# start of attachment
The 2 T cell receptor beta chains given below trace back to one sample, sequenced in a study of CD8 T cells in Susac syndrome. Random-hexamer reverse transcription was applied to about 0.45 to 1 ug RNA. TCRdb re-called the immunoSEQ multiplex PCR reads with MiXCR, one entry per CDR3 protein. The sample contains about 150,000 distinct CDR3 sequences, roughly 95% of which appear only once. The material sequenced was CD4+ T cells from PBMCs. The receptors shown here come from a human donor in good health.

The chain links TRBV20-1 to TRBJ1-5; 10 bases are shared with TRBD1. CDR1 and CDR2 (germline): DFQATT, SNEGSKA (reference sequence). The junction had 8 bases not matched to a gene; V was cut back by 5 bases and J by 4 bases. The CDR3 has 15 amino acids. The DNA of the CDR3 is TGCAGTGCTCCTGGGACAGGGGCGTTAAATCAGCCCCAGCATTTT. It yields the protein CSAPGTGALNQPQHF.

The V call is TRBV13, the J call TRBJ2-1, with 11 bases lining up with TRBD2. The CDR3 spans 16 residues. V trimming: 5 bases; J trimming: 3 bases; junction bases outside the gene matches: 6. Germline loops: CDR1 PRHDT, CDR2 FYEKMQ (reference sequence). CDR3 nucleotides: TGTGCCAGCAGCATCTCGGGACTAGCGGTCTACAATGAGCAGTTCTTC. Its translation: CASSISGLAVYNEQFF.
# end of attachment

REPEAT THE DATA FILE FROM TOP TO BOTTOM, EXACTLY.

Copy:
The 2 T cell receptor beta chains given below trace back to one sample, sequenced in a study of CD8 T cells in Susac syndrome. Random-hexamer reverse transcription was applied to about 0.45 to 1 ug RNA. TCRdb re-called the immunoSEQ multiplex PCR reads with MiXCR, one entry per CDR3 protein. The sample contains about 150,000 distinct CDR3 sequences, roughly 95% of which appear only once. The material sequenced was CD4+ T cells from PBMCs. The receptors shown here come from a human donor in good health.

The chain links TRBV20-1 to TRBJ1-5; 10 bases are shared with TRBD1. CDR1 and CDR2 (germline): DFQATT, SNEGSKA (reference sequence). The junction had 8 bases not matched to a gene; V was cut back by 5 bases and J by 4 bases. The CDR3 has 15 amino acids. The DNA of the CDR3 is TGCAGTGCTCCTGGGACAGGGGCGTTAAATCAGCCCCAGCATTTT. It yields the protein CSAPGTGALNQPQHF.

The V call is TRBV13, the J call TRBJ2-1, with 11 bases lining up with TRBD2. The CDR3 spans 16 residues. V trimming: 5 bases; J trimming: 3 bases; junction bases outside the gene matches: 6. Germline loops: CDR1 PRHDT, CDR2 FYEKMQ (reference sequence). CDR3 nucleotides: TGTGCCAGCAGCATCTCGGGACTAGCGGTCTACAATGAGCAGTTCTTC. Its translation: CASSISGLAVYNEQFF.